Faux pho

April 5, 2016

This stuff. No pic of soup. It ain't photogenic.

This stuff. No pic of soup. It ain’t photogenic.

This stuff has possibilities.

I made my maiden voyage at pho from the jarred pho base I picked up at the international market recently. While it was not the best pho I have ever eaten (that honor goes to Le Coloniale in Chicago), it was acceptable, and a sight better than some I’ve had.

Given that directions on packages manufactured by Asian firms are sometimes, shall we say, less than clear, I was kinda winging it. It called for a “spoonful” of base for three cups of water. I was making a single serving of soup, so I was using two cups of water. Not knowing the suggested size of said spoonful, I decided to go with a heaping teaspoon.

But first, the prep. Pho should have beef in it. I get some tiny little filets with my beef order every year — between 4 and 5 ounces per steak. As they’re not a particularly good shape for grilling, I generally use them in some other application (like beef tartare, in which they are To Die For) or briefly seared in a skillet and then sliced across the grain for some other application.

That’s what I did with this one — salted and peppered him, seared him in a screaming hot skillet for about 2 minutes on one side, a minute on the other, took him off and covered him with foil. Then I set about the rest of the dish, which constituted noodles, water and pho base.

I took what I estimated would be a single serving’s worth of rice noodles (the flat pad Thai style) and set them to boiling in my two cups of water, to which I’d added my heaping teaspoon of pho base. Then I sliced said steak, which had had a few minutes to rest. Put it in just a minute or two before I took it off the heat.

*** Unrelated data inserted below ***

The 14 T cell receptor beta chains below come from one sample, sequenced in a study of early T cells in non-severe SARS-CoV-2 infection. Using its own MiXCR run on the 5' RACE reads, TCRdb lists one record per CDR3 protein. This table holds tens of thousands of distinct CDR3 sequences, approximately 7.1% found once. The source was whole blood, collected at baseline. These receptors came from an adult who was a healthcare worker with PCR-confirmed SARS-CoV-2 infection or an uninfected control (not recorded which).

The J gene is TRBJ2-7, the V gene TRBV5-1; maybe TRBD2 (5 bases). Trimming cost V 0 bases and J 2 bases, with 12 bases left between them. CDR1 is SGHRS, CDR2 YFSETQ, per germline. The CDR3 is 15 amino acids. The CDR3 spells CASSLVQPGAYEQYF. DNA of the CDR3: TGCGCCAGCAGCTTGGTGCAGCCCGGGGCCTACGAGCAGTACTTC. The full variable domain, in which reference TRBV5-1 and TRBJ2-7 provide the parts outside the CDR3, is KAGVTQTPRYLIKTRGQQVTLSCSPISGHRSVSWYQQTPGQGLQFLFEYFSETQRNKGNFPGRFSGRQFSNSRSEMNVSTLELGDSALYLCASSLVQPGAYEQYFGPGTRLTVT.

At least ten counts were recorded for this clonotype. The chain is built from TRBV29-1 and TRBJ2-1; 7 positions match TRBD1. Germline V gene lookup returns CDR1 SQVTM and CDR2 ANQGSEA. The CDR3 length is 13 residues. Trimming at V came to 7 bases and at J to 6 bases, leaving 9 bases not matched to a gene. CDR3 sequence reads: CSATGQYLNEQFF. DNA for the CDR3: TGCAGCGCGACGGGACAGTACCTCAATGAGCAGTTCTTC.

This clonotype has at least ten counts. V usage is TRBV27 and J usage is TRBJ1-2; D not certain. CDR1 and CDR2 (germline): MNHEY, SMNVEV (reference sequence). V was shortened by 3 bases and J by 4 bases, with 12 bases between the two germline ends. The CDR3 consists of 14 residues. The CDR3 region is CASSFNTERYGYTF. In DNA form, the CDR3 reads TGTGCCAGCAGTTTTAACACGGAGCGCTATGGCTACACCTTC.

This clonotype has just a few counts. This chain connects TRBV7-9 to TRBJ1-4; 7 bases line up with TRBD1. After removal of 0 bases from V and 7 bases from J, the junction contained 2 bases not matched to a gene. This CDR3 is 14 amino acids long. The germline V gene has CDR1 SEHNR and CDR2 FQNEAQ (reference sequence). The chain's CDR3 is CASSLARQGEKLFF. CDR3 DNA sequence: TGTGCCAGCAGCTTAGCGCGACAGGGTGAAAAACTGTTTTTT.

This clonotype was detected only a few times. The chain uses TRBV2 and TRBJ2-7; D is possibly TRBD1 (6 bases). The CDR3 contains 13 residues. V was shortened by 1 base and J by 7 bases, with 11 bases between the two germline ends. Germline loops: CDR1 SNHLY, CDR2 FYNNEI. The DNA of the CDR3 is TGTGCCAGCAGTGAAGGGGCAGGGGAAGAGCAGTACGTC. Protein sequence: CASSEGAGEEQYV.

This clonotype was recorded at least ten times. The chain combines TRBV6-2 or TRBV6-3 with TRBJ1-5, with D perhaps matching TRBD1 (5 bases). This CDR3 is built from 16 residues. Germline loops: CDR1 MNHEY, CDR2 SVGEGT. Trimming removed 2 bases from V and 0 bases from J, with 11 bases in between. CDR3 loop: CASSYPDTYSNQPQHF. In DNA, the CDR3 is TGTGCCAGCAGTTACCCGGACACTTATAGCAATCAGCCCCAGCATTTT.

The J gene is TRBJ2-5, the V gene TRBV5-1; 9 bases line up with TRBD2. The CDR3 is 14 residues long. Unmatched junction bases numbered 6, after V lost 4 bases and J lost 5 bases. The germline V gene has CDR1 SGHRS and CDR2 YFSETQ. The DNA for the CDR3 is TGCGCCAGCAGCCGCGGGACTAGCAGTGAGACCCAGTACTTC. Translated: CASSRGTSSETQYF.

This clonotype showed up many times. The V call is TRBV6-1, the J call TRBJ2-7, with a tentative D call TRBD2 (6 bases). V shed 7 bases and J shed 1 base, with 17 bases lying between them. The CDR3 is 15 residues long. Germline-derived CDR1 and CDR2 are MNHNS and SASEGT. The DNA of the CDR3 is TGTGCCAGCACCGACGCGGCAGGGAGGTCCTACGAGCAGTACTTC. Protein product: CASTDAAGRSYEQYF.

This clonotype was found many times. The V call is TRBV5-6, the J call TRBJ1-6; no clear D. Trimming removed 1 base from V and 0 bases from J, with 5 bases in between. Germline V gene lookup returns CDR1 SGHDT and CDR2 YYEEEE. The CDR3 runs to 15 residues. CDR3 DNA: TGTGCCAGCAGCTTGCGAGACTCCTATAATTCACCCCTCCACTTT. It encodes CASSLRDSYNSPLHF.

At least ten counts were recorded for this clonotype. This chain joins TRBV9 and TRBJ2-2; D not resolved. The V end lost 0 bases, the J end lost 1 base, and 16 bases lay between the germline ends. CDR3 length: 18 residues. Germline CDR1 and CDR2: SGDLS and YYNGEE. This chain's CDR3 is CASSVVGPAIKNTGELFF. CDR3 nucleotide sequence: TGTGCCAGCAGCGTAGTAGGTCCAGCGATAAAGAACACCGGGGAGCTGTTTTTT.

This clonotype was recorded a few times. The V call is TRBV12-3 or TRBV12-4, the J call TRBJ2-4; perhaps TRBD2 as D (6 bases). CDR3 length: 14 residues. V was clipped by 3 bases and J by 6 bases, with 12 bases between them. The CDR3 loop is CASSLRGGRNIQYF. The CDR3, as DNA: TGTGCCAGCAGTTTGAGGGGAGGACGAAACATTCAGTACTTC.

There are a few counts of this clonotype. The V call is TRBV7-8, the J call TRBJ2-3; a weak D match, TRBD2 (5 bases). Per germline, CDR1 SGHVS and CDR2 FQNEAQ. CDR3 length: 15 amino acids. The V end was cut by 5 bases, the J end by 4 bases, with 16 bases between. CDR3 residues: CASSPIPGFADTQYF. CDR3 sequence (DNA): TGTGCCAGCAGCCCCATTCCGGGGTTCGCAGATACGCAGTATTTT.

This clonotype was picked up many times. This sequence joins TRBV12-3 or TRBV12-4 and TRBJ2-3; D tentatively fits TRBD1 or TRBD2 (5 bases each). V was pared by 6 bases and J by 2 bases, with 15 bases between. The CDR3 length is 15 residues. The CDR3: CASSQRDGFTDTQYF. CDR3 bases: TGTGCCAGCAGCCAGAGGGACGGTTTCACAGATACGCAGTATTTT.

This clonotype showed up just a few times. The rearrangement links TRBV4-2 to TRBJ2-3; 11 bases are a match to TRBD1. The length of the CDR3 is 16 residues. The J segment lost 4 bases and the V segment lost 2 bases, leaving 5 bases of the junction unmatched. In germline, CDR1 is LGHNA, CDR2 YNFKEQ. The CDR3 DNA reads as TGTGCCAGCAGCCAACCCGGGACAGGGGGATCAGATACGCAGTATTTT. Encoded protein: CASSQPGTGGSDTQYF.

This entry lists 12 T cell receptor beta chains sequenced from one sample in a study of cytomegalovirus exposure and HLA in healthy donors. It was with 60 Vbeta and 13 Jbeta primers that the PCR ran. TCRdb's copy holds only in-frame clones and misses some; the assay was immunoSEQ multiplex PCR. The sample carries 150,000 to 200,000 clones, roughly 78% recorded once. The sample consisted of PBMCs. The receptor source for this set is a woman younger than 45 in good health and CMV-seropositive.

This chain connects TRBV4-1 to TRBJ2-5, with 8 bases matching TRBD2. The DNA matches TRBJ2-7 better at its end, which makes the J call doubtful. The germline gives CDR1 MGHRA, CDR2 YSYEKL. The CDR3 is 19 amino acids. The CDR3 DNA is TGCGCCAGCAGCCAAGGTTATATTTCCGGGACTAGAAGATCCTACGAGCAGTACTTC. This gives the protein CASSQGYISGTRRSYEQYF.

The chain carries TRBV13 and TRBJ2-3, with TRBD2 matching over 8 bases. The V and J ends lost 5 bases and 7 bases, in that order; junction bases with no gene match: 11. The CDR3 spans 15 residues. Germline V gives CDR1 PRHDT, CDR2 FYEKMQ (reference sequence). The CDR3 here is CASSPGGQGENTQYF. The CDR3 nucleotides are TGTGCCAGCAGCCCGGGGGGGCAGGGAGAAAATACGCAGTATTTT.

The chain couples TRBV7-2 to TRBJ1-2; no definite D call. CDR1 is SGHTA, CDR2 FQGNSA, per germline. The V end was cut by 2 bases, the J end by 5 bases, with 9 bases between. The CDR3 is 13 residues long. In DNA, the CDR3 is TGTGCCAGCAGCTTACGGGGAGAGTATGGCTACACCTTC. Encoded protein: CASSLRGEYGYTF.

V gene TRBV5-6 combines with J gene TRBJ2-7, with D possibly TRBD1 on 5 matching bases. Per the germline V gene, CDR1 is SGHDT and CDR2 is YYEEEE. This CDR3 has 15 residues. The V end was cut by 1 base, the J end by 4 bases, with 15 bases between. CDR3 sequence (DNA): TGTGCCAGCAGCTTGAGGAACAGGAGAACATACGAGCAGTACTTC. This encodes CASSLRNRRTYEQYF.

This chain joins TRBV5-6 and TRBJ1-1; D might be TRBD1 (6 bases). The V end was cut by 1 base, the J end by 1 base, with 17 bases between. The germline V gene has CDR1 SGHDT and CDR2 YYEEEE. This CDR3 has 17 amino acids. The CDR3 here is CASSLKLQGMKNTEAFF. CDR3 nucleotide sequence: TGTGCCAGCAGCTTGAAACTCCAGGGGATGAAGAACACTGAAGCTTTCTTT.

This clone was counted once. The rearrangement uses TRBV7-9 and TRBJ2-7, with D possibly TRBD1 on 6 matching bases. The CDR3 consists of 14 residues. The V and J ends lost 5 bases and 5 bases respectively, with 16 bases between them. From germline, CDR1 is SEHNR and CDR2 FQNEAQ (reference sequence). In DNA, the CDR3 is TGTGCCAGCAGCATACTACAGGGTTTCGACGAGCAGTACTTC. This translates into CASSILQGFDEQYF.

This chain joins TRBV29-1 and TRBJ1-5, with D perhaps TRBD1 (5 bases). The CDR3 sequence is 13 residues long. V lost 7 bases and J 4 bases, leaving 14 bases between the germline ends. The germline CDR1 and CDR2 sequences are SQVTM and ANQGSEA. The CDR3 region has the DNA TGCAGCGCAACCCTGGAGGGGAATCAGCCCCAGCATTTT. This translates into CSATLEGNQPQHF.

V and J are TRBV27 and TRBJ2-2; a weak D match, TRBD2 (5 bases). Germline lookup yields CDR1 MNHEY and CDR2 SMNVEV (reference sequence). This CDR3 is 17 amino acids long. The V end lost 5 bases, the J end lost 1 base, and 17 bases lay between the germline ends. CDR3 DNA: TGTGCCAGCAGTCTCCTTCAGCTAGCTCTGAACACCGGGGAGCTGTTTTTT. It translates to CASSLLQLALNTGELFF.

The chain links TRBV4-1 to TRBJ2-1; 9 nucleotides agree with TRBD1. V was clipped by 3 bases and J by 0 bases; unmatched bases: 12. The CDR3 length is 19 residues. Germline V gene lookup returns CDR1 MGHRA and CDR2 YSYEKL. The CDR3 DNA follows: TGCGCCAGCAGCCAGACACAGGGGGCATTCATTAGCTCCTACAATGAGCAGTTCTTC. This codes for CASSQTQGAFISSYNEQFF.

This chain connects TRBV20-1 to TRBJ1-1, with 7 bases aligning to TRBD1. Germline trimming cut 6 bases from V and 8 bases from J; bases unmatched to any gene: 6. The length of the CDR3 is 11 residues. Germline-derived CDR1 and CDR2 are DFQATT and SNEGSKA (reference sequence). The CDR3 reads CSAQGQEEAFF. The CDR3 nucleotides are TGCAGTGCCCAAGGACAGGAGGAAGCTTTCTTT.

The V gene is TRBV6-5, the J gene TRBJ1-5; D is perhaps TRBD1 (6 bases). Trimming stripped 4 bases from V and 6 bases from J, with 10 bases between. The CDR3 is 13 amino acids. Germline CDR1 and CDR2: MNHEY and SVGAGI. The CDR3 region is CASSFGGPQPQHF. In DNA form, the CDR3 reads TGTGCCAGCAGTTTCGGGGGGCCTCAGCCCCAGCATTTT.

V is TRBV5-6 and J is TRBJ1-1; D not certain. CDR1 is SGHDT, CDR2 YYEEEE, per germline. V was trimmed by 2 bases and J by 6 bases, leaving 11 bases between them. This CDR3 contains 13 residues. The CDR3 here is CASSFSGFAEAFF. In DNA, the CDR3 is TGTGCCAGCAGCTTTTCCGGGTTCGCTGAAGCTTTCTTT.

At the last minute, I remembered the pickled quail eggs. That ought to be a nice garnish, I thought. So I quartered one and tossed him in.

Verdict: As I said, not bad. I will do some things differently next time, i.e., cutting the beef in smaller pieces, and putting it in immediately after the pot comes off the heat, to keep it a touch on the rare side. And I’ll break those noodles up into smaller pieces, because they’re hell to try to eat with a spoon from a broth.

The pickled egg, though, was all that and a bag of chips. Actually, I think I’d enjoy the soup with just the eggs and a few enoki mushrooms, maybe a few cubes of tofu; heck with the beef and noodles. Oh, and a spritz of lime. It definitely wanted some like. A little cilantro would not have gone amiss.

But it makes a very nice light dinner in a very short time, and that’s laudable.

I think when it comes time to try the tom yum paste, which appears to work about the same way, I’ll do it with the eggs, and some green onions, and maybe a dried shiitake or two. Actually, that may be my next venture with the pho. I can certainly see it leading to me regularly purchasing and pickling quail eggs. They were just too good in the broth. A poached egg would have been good, as well.

In any event, it’s far from a failure. You ‘n y’mama ‘n ’em stand by for the next iteration of faux pho.

 

 

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